Alcoa Wins Titanium Contract with Lockheed Martin for F-35 Joint Strike Fighter
Alcoa to Supply Titanium for All F-35 Variants Under Nine-Year Deal
- Contract draws on new titanium capabilities gained through RTI acquisition
- Builds on broad portfolio of multi-material products Alcoa already supplies to the F-35 program, from engine to aircraft body
- Alcoa well positioned to support Lockheed Martin’s full-rate production goal of 13 aircraft a month by the mid-2020s, up from an average of three aircraft per month in 2014
- Contract has an estimated value of approximately $1.1 billion at current projected build rates
Lightweight metals leader Alcoa today announced a contract to supply titanium for Lockheed Martin’s F-35 Lightning II aircraft program, also known as the Joint Strike Fighter (JSF). Under the contract, Alcoa becomes the titanium supplier for airframe structures for all three variants of the F-35 over nine years, from 2016 to 2024. At current projected build rates, the contract has an estimated value of approximately $1.1 billion.
Alcoa will supply titanium plate and billet from several operations gained through the RTI International Metals acquisition.
“Through our expansion in titanium, Alcoa is sharpening its leadership edge on state-of-the-art aircraft, including the most advanced fighter jet in the world—the F-35,” said Alcoa Chairman and Chief Executive Officer Klaus Kleinfeld. “We are expanding Alcoa’s range of multi-material offerings for this program while helping Lockheed Martin meet aggressive weight, range and fuel efficiency targets.”
The titanium will be used to manufacture airframe structures for all three F-35 JSF variants: The F-35A Conventional Takeoff and Landing (CTOL) aircraft, the F-35B Short Takeoff/Vertical Landing (STOVL) aircraft and the F-35C Carrier Variant (CV). Under a different existing contract, Alcoa will use the metal to forge all of the largest titanium bulkheads—the “backbone” of the aircraft structure—for the CTOL variant at its Cleveland, Ohio operations. Approximately 75 percent of all F-35s produced are CTOLs.
“This contract with Alcoa is a key element in securing our supply chain with a strong U.S. partner for a critical, strategic raw material," said Dan Pleshko, vice president of Lockheed Martin Aeronautics’ Enterprise Supply Chain Management.
In addition to the forged titanium bulkheads, Alcoa already supplies several key, multi-material components for the F-35, including:
- Multiple structural aircraft body components including the largest forged aluminum bulkheads, which Alcoa manufactures in one piece—as opposed to multi-piece assemblies—saving 300-400 pounds per jet, helping Lockheed Martin meet aggressive weight, range and fuel efficiency targets and reduce machining and assembly time;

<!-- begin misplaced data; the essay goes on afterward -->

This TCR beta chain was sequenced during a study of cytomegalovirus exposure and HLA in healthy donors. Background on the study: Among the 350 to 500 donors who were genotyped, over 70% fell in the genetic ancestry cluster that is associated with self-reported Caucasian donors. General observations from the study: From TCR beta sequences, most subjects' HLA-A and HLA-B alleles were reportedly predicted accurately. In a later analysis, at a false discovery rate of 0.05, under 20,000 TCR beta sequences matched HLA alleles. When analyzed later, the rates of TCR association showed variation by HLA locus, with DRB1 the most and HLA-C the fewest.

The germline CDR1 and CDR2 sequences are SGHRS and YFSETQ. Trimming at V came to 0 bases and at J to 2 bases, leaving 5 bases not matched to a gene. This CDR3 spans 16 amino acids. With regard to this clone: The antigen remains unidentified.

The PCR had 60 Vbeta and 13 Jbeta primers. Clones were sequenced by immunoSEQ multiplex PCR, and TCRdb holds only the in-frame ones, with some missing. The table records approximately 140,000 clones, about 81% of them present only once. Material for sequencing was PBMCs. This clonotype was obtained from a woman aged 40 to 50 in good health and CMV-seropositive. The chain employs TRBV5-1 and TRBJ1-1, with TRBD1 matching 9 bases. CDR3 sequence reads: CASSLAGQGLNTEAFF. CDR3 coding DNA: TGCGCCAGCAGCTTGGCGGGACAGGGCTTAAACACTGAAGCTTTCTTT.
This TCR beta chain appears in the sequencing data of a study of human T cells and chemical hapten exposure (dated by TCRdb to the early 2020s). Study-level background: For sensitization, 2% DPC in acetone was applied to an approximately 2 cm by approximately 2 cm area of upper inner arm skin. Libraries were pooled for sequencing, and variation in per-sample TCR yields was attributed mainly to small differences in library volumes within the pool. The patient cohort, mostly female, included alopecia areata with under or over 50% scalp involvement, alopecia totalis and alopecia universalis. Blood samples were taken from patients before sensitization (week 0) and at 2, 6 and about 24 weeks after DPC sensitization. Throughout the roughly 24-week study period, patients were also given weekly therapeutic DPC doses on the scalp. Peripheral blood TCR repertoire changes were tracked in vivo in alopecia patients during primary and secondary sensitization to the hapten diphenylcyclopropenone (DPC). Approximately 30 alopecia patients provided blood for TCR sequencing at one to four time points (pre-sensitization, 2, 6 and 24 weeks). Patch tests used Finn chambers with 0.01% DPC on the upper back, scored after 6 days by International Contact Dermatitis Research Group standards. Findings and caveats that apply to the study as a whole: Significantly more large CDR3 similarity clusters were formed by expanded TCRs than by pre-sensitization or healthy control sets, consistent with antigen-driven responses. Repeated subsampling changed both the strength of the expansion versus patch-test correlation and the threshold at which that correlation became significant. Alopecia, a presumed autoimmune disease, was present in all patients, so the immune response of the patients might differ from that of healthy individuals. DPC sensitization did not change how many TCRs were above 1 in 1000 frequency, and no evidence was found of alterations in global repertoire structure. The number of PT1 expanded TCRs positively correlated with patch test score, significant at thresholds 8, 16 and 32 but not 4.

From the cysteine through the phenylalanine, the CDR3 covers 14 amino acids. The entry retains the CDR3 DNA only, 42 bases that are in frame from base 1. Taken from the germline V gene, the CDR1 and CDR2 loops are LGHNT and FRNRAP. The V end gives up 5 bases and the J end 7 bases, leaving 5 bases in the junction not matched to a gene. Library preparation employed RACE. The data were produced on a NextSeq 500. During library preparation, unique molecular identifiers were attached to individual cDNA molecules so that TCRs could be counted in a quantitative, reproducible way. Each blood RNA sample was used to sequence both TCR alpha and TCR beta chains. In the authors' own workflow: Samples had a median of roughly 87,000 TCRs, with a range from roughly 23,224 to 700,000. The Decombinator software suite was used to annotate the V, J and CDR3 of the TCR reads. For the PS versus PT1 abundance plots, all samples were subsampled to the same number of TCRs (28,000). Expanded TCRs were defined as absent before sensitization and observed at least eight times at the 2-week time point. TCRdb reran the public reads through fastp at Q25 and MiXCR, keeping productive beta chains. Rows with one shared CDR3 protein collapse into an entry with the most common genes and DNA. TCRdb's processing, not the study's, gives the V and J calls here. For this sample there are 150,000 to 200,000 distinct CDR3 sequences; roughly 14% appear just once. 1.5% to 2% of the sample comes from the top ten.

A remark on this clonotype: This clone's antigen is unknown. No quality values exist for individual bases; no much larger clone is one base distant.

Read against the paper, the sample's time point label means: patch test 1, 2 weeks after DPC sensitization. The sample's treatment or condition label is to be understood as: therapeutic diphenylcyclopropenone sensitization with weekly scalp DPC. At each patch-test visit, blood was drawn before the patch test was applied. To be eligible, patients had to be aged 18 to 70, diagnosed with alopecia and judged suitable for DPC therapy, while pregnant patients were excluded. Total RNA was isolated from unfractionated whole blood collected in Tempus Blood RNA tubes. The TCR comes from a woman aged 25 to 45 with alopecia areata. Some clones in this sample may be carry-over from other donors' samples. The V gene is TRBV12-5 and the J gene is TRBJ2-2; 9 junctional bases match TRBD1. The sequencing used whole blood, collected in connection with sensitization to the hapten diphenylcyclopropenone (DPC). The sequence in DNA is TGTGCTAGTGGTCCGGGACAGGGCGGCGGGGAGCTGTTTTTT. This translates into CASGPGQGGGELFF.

- Advanced aluminum die forgings for the critical wheel and braking systems;
- Fasteners and installation tooling that hold the aircraft together, which can be easily installed in the most hard-to-reach areas—important given the complex design and performance requirements of the aircraft;
- Machined aluminum and titanium “vane box” assemblies that direct air flow, enabling the vertical landing capabilities of the STOVL; and
- Several high-performance components for the F-135 engine, including seamless rolled rings that encase the engine parts, titanium forged disks, and advanced single-crystal, nickel superalloy blades and vanes that enable the engine to operate at temperatures hotter than the melting point of the superalloys, increasing fuel efficiency.
The F-35 Lightning II is an advanced fighter aircraft combining stealth, speed and agility, designed for many kinds of missions. Lockheed Martin’s full-rate production goal is 13 aircraft a month by the mid-2020s, up from an average of three aircraft delivered per month in 2014.
Alcoa has been growing its multi-material aerospace business to capture growth in the global aerospace market in support of its broader transformation. Alcoa recently acquired global titanium leader RTI International Metals, aerospace components manufacturer TITAL and global jet engine parts leader Firth Rixson. Alcoa also has grown organically. It opened the world’s largest aluminum-lithium facility in Lafayette, Indiana, launched expansions to increase jet engine parts production in La Porte, Indiana and Hampton, Virginia, began installation of advanced aerospace plate manufacturing capabilities in Davenport, Iowa, announced plans to double its coatings capabilities for jet engine components in Whitehall, Michigan and announced an investment in technology that strengthens the metallic structures of traditional and additive manufactured parts, also in Whitehall, Michigan.